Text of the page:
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Catalog No. —
OrHi 28157
Date —
July 8, 1942
Era —
1921-1949 (Great Depression and World War II)
Themes —
Government, Law, and Politics, Race, Ethnicity, and Nationality
Credits —
Oregon Historical Society
Regions —
Portland Metropolitan
Author —
Oregon Journal Collection

Japanese Evacuees, Portland Assembly Center

In May 1942, Portland-area Japanese and Japanese Americans—both Issei (first generation) and Nisei (second generation) —were evacuated to hastily constructed temporary living quarters in the Pacific International Livestock Exposition building in north Portland, renamed the North Portland Assembly Center. The building was partitioned into tiny apartments using thin plywood sheets, and each family was assigned a room with a common toilet and little privacy. In this image, residents are shown leaving the cramped Assembly Center with their few belongings to be sent by train to a prison camps. Most prisoners from Portland were sent to the Minidoka Relocation Center in Idaho, while others were sent to the Tule Lake Relocation Center south of Klamath Falls in Northern California or the Heart Mountain Relocation Center north of Cody, Wyoming. 

Only months before these photographs were taken, on February 19, 1942, President Franklin D. Roosevelt had issued Executive Order 9066, which gave the U.S. Army the power to exclude any person from designated military zones, including on the West Coast, to preserve national safety. Of the 110,000 Japanese Americans incarcerated under the law, over 4,000 were from Oregon.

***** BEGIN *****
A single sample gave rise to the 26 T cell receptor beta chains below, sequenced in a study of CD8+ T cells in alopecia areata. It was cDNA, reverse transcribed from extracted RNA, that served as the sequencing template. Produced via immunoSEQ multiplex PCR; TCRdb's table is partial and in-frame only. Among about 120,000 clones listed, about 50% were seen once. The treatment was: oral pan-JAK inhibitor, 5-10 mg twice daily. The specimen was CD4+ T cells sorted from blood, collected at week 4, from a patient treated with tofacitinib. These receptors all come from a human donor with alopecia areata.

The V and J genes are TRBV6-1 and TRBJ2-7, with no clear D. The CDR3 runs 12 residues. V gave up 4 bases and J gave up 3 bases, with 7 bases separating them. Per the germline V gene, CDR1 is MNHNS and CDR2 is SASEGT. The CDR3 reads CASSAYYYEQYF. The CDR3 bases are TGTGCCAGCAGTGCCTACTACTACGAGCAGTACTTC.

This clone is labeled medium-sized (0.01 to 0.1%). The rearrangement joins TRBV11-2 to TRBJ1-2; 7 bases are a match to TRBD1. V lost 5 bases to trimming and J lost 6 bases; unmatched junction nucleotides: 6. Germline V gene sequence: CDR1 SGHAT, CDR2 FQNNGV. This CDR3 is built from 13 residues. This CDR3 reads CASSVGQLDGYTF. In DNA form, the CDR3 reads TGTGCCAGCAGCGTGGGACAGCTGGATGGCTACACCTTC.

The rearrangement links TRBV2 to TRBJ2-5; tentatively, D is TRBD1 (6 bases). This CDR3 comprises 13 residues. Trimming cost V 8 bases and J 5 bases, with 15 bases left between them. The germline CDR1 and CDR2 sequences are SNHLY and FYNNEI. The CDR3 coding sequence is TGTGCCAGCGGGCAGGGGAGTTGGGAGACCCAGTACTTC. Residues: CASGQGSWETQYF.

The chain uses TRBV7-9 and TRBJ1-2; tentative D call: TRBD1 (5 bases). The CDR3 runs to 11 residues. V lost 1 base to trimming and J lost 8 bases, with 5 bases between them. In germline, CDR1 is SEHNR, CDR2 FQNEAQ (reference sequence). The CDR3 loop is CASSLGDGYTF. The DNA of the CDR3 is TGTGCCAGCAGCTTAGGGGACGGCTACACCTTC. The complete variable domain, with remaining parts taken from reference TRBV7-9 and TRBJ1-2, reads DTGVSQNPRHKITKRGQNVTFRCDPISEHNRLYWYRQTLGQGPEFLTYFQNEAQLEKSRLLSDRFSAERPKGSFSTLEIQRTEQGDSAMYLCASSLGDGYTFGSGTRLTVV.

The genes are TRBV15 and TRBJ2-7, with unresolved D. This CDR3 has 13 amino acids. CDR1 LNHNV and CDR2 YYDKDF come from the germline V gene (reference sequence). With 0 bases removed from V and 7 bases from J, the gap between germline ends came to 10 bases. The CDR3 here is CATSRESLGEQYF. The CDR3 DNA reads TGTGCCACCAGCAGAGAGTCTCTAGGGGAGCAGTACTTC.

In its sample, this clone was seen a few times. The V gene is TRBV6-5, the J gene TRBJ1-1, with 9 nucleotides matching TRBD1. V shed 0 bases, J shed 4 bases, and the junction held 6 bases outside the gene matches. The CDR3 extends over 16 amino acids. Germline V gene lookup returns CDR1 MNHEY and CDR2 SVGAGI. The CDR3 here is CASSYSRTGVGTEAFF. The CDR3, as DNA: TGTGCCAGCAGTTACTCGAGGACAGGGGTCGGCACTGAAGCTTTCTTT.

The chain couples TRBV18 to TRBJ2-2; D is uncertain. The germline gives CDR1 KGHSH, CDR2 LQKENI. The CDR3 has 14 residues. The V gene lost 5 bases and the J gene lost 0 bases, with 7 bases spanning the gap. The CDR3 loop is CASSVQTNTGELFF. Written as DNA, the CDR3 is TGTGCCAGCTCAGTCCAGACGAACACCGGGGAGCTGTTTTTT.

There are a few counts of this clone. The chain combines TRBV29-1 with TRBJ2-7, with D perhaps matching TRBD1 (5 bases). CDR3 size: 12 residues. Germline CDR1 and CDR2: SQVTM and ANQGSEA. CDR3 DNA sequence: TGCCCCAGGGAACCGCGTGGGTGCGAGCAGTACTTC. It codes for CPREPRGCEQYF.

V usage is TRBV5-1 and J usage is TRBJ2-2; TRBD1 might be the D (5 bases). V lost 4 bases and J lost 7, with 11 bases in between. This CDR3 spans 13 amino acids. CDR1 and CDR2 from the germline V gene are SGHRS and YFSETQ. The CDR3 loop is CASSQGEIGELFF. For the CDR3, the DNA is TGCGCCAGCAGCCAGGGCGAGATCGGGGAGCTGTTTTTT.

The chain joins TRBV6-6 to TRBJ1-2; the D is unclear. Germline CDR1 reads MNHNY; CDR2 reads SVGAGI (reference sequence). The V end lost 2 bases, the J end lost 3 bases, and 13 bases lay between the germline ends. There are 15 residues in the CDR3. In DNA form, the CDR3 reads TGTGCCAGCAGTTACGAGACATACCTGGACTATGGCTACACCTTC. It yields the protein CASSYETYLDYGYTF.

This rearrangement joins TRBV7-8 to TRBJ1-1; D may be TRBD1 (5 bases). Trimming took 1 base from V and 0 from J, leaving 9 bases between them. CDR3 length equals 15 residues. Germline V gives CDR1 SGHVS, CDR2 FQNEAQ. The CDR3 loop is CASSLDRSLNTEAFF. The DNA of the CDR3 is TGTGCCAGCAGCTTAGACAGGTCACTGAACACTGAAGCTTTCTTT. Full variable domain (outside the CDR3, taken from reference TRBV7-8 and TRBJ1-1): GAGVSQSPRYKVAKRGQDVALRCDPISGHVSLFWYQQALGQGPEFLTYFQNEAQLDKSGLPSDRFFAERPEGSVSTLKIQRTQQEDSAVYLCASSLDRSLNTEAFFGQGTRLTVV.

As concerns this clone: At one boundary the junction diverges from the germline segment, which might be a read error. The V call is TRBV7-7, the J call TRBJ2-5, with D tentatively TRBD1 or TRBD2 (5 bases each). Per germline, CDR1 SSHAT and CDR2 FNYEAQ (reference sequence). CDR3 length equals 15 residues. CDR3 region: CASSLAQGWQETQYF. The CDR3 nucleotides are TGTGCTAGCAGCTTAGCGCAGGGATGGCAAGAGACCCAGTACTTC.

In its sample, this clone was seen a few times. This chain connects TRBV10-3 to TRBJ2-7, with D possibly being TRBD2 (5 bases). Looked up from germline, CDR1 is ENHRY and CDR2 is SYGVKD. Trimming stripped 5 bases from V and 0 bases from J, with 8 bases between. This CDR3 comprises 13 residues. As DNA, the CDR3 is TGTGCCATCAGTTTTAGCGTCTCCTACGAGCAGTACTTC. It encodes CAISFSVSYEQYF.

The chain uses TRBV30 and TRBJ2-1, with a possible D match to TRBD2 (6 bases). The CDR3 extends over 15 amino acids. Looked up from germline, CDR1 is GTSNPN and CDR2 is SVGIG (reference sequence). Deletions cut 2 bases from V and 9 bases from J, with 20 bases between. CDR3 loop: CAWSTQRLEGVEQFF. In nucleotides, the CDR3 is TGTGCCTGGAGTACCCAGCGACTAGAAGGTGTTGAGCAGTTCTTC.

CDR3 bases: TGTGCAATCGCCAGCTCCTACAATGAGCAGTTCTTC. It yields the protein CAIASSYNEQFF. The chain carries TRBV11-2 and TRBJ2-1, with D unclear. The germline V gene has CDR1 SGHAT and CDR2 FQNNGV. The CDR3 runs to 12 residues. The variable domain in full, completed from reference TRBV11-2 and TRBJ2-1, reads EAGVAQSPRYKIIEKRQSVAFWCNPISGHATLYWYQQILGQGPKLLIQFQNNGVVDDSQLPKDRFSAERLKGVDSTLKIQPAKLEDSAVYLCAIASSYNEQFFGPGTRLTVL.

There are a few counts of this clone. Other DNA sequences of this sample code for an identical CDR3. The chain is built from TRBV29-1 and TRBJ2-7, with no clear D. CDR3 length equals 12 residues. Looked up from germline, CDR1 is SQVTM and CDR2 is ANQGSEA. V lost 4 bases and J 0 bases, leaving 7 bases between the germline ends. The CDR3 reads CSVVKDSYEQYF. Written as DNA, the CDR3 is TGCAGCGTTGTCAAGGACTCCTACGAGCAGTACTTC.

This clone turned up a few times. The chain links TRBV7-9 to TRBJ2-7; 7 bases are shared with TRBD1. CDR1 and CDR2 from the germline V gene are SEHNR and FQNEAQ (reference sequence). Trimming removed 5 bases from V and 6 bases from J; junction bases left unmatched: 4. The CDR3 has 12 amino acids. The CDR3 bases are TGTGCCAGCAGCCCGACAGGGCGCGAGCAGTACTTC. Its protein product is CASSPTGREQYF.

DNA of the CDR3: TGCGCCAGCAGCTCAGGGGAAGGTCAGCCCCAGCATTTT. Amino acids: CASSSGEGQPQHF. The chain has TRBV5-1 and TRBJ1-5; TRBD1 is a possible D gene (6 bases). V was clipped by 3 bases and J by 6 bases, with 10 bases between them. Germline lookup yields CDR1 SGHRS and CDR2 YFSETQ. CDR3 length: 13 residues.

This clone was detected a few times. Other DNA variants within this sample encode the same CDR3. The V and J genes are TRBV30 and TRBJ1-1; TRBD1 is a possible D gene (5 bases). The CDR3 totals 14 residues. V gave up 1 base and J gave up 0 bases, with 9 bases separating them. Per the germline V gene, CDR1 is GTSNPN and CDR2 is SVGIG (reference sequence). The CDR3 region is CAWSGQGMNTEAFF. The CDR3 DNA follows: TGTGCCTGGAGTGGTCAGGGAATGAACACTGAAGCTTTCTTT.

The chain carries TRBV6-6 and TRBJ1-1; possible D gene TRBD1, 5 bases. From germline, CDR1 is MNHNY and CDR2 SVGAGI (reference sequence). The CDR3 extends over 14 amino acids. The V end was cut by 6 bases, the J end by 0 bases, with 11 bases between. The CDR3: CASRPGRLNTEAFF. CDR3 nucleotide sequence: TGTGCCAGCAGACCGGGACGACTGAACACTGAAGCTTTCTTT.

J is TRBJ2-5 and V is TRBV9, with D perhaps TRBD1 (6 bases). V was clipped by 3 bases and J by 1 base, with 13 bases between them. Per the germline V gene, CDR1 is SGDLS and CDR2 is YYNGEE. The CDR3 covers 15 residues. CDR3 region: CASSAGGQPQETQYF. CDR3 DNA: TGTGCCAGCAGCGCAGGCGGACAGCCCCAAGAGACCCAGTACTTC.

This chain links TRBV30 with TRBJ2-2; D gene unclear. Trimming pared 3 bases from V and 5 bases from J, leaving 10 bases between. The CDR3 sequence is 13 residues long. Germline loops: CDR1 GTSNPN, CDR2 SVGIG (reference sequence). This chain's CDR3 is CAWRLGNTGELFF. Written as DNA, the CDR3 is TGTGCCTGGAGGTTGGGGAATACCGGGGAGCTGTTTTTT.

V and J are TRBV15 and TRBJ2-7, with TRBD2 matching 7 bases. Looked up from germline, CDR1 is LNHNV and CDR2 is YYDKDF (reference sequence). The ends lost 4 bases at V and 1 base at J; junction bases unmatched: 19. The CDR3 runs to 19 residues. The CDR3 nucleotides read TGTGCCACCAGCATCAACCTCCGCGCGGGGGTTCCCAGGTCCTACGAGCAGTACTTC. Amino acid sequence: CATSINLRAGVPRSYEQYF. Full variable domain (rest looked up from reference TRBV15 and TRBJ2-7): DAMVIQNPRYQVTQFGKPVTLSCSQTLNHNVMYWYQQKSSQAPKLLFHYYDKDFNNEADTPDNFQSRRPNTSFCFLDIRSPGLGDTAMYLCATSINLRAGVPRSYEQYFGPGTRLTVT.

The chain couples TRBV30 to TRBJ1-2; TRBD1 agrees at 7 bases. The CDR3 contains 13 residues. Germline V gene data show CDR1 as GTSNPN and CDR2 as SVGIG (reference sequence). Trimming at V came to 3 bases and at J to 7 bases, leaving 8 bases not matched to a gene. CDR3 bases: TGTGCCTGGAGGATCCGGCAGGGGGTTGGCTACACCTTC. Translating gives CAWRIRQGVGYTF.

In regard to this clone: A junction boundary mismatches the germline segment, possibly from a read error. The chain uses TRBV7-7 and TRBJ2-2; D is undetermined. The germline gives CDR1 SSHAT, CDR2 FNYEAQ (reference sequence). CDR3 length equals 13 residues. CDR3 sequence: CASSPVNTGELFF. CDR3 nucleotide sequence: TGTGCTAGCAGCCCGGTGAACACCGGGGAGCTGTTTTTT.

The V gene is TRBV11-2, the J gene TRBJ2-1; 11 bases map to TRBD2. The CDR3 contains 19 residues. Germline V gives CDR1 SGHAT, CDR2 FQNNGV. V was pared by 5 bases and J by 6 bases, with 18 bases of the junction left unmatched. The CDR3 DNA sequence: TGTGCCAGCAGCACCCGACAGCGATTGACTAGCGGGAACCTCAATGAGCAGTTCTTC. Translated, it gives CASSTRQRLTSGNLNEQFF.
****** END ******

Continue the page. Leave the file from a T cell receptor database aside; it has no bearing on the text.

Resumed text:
In most of these images, people are smiling and well-dressed, busy at their work or studies. The majority of these scenes were staged by photographers hired by the government to demonstrate how pleasant and safe the Assembly Center was, ignoring the reality that entire families had been forced from their homes and businesses and incarcerated in barely habitable livestock buildings. People managed to create a semblance of community and normalcy, which is also apparent in these images. The government used these staged photographs in an attempt to downplay the massive civil rights violations they were imposing on American citizens and residents. 

After two failed legal challenges to Executive Order 9066 and two and a half years after signing the order, the U.S. Supreme Court forced President Roosevelt to rescind it. By the time the last camp was closed at the end of 1945, many returning Japanese and Japanese Americans had lost the land, businesses, and homes they had once owned. In 1968, two decades after the last prison camp closed, the U.S. government began paying reparations to Japanese Americans for the property they had lost. In 1983, a Commission appointed by President Jimmy Carter determined that the relocations and imprisonment were unjustified and recommended that Congress apologize and give a tax-free payment of $20,000 to surviving prisoners. The payments were authorized in 1987 when President Ronald Reagan signed the Civil Rights Act of 1988. The first check was disbursed to a survivor in 1990.

Further Reading:
Azuma, Eiichiro. “A History of Oregon’s Issei, 1880-1952.” Oregon Historical Quarterly  94 (1993-4): 315-67.

Written By Trudy Flores, Sarah Griffith, Oregon Historical Society, 2002; revised 2021.